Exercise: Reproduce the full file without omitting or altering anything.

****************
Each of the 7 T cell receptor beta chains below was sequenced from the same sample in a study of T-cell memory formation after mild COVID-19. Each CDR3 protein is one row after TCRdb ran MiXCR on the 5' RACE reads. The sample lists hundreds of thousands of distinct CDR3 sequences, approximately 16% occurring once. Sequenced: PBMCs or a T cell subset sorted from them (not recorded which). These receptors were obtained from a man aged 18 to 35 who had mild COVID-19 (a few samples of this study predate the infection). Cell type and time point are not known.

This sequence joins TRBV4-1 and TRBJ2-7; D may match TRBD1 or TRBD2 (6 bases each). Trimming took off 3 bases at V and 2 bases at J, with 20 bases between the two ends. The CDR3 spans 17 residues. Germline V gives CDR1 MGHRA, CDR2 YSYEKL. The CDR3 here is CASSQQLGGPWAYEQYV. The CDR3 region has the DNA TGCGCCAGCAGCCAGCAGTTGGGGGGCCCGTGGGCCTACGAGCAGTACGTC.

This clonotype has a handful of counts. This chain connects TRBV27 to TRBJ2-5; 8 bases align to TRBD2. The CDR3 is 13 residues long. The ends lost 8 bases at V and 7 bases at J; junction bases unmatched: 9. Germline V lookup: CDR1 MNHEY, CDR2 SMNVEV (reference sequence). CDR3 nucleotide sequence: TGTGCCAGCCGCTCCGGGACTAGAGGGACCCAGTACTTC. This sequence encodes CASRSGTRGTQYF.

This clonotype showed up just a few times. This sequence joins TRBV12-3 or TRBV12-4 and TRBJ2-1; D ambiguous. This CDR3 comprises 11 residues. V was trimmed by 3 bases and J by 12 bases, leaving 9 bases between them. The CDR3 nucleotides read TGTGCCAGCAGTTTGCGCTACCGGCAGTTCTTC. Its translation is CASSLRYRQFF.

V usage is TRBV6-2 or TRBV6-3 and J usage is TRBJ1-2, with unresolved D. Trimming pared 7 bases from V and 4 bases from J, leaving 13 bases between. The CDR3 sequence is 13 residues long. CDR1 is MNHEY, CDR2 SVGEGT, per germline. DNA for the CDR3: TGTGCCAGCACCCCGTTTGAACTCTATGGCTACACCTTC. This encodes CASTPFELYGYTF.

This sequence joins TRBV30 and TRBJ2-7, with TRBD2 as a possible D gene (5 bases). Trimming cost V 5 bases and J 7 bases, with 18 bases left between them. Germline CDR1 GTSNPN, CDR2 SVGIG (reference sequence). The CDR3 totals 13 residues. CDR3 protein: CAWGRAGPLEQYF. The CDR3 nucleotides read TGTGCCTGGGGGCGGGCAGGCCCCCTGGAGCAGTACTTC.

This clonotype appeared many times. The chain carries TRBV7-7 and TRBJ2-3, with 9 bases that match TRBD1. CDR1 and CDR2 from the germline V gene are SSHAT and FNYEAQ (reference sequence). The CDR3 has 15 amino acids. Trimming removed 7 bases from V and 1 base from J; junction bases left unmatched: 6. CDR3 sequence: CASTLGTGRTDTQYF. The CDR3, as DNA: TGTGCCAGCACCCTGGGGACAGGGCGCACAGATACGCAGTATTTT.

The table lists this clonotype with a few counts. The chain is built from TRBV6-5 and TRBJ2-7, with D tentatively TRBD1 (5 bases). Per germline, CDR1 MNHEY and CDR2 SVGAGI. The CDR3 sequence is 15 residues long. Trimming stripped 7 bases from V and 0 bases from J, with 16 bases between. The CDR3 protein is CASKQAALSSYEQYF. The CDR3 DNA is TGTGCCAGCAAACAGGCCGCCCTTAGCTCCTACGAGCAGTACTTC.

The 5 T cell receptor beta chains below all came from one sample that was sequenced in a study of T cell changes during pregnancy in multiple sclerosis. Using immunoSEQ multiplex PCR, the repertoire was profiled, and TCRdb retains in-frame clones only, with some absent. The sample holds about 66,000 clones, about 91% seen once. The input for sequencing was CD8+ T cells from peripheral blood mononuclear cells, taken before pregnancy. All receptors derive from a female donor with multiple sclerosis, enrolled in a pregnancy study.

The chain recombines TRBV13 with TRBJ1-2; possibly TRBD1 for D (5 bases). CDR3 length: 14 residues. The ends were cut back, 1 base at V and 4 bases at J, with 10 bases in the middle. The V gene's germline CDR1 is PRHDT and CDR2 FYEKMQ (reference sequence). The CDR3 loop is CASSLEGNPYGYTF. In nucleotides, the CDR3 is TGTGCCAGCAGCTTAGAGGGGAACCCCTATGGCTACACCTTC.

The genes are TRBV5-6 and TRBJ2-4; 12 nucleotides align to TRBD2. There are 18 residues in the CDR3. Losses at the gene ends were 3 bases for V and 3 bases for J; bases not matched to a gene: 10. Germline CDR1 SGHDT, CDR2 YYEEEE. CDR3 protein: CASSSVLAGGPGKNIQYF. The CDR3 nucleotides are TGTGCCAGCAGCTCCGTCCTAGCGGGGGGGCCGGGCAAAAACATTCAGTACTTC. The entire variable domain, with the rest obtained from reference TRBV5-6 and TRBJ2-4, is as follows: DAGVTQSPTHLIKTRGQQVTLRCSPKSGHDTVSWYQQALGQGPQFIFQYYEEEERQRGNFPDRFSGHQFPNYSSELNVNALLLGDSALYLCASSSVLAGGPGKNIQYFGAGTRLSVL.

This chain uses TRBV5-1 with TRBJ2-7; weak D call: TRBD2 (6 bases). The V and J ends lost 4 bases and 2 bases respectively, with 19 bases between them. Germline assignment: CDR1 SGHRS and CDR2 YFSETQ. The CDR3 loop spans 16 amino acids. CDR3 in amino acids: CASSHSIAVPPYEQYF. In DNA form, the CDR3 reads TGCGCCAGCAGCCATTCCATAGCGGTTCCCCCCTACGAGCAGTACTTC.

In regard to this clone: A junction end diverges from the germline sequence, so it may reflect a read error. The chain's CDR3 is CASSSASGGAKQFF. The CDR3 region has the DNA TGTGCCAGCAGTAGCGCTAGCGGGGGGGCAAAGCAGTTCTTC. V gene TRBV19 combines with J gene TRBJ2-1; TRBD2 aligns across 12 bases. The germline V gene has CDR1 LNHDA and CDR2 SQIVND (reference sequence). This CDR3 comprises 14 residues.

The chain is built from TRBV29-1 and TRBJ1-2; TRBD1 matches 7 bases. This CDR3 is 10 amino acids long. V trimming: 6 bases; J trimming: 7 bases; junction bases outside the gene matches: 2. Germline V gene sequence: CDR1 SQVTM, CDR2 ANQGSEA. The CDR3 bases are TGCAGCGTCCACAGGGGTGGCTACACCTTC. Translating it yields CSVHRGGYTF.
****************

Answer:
Each of the 7 T cell receptor beta chains below was sequenced from the same sample in a study of T-cell memory formation after mild COVID-19. Each CDR3 protein is one row after TCRdb ran MiXCR on the 5' RACE reads. The sample lists hundreds of thousands of distinct CDR3 sequences, approximately 16% occurring once. Sequenced: PBMCs or a T cell subset sorted from them (not recorded which). These receptors were obtained from a man aged 18 to 35 who had mild COVID-19 (a few samples of this study predate the infection). Cell type and time point are not known.

This sequence joins TRBV4-1 and TRBJ2-7; D may match TRBD1 or TRBD2 (6 bases each). Trimming took off 3 bases at V and 2 bases at J, with 20 bases between the two ends. The CDR3 spans 17 residues. Germline V gives CDR1 MGHRA, CDR2 YSYEKL. The CDR3 here is CASSQQLGGPWAYEQYV. The CDR3 region has the DNA TGCGCCAGCAGCCAGCAGTTGGGGGGCCCGTGGGCCTACGAGCAGTACGTC.

This clonotype has a handful of counts. This chain connects TRBV27 to TRBJ2-5; 8 bases align to TRBD2. The CDR3 is 13 residues long. The ends lost 8 bases at V and 7 bases at J; junction bases unmatched: 9. Germline V lookup: CDR1 MNHEY, CDR2 SMNVEV (reference sequence). CDR3 nucleotide sequence: TGTGCCAGCCGCTCCGGGACTAGAGGGACCCAGTACTTC. This sequence encodes CASRSGTRGTQYF.

This clonotype showed up just a few times. This sequence joins TRBV12-3 or TRBV12-4 and TRBJ2-1; D ambiguous. This CDR3 comprises 11 residues. V was trimmed by 3 bases and J by 12 bases, leaving 9 bases between them. The CDR3 nucleotides read TGTGCCAGCAGTTTGCGCTACCGGCAGTTCTTC. Its translation is CASSLRYRQFF.

V usage is TRBV6-2 or TRBV6-3 and J usage is TRBJ1-2, with unresolved D. Trimming pared 7 bases from V and 4 bases from J, leaving 13 bases between. The CDR3 sequence is 13 residues long. CDR1 is MNHEY, CDR2 SVGEGT, per germline. DNA for the CDR3: TGTGCCAGCACCCCGTTTGAACTCTATGGCTACACCTTC. This encodes CASTPFELYGYTF.

This sequence joins TRBV30 and TRBJ2-7, with TRBD2 as a possible D gene (5 bases). Trimming cost V 5 bases and J 7 bases, with 18 bases left between them. Germline CDR1 GTSNPN, CDR2 SVGIG (reference sequence). The CDR3 totals 13 residues. CDR3 protein: CAWGRAGPLEQYF. The CDR3 nucleotides read TGTGCCTGGGGGCGGGCAGGCCCCCTGGAGCAGTACTTC.

This clonotype appeared many times. The chain carries TRBV7-7 and TRBJ2-3, with 9 bases that match TRBD1. CDR1 and CDR2 from the germline V gene are SSHAT and FNYEAQ (reference sequence). The CDR3 has 15 amino acids. Trimming removed 7 bases from V and 1 base from J; junction bases left unmatched: 6. CDR3 sequence: CASTLGTGRTDTQYF. The CDR3, as DNA: TGTGCCAGCACCCTGGGGACAGGGCGCACAGATACGCAGTATTTT.

The table lists this clonotype with a few counts. The chain is built from TRBV6-5 and TRBJ2-7, with D tentatively TRBD1 (5 bases). Per germline, CDR1 MNHEY and CDR2 SVGAGI. The CDR3 sequence is 15 residues long. Trimming stripped 7 bases from V and 0 bases from J, with 16 bases between. The CDR3 protein is CASKQAALSSYEQYF. The CDR3 DNA is TGTGCCAGCAAACAGGCCGCCCTTAGCTCCTACGAGCAGTACTTC.

The 5 T cell receptor beta chains below all came from one sample that was sequenced in a study of T cell changes during pregnancy in multiple sclerosis. Using immunoSEQ multiplex PCR, the repertoire was profiled, and TCRdb retains in-frame clones only, with some absent. The sample holds about 66,000 clones, about 91% seen once. The input for sequencing was CD8+ T cells from peripheral blood mononuclear cells, taken before pregnancy. All receptors derive from a female donor with multiple sclerosis, enrolled in a pregnancy study.

The chain recombines TRBV13 with TRBJ1-2; possibly TRBD1 for D (5 bases). CDR3 length: 14 residues. The ends were cut back, 1 base at V and 4 bases at J, with 10 bases in the middle. The V gene's germline CDR1 is PRHDT and CDR2 FYEKMQ (reference sequence). The CDR3 loop is CASSLEGNPYGYTF. In nucleotides, the CDR3 is TGTGCCAGCAGCTTAGAGGGGAACCCCTATGGCTACACCTTC.

The genes are TRBV5-6 and TRBJ2-4; 12 nucleotides align to TRBD2. There are 18 residues in the CDR3. Losses at the gene ends were 3 bases for V and 3 bases for J; bases not matched to a gene: 10. Germline CDR1 SGHDT, CDR2 YYEEEE. CDR3 protein: CASSSVLAGGPGKNIQYF. The CDR3 nucleotides are TGTGCCAGCAGCTCCGTCCTAGCGGGGGGGCCGGGCAAAAACATTCAGTACTTC. The entire variable domain, with the rest obtained from reference TRBV5-6 and TRBJ2-4, is as follows: DAGVTQSPTHLIKTRGQQVTLRCSPKSGHDTVSWYQQALGQGPQFIFQYYEEEERQRGNFPDRFSGHQFPNYSSELNVNALLLGDSALYLCASSSVLAGGPGKNIQYFGAGTRLSVL.

This chain uses TRBV5-1 with TRBJ2-7; weak D call: TRBD2 (6 bases). The V and J ends lost 4 bases and 2 bases respectively, with 19 bases between them. Germline assignment: CDR1 SGHRS and CDR2 YFSETQ. The CDR3 loop spans 16 amino acids. CDR3 in amino acids: CASSHSIAVPPYEQYF. In DNA form, the CDR3 reads TGCGCCAGCAGCCATTCCATAGCGGTTCCCCCCTACGAGCAGTACTTC.

In regard to this clone: A junction end diverges from the germline sequence, so it may reflect a read error. The chain's CDR3 is CASSSASGGAKQFF. The CDR3 region has the DNA TGTGCCAGCAGTAGCGCTAGCGGGGGGGCAAAGCAGTTCTTC. V gene TRBV19 combines with J gene TRBJ2-1; TRBD2 aligns across 12 bases. The germline V gene has CDR1 LNHDA and CDR2 SQIVND (reference sequence). This CDR3 comprises 14 residues.

The chain is built from TRBV29-1 and TRBJ1-2; TRBD1 matches 7 bases. This CDR3 is 10 amino acids long. V trimming: 6 bases; J trimming: 7 bases; junction bases outside the gene matches: 2. Germline V gene sequence: CDR1 SQVTM, CDR2 ANQGSEA. The CDR3 bases are TGCAGCGTCCACAGGGGTGGCTACACCTTC. Translating it yields CSVHRGGYTF.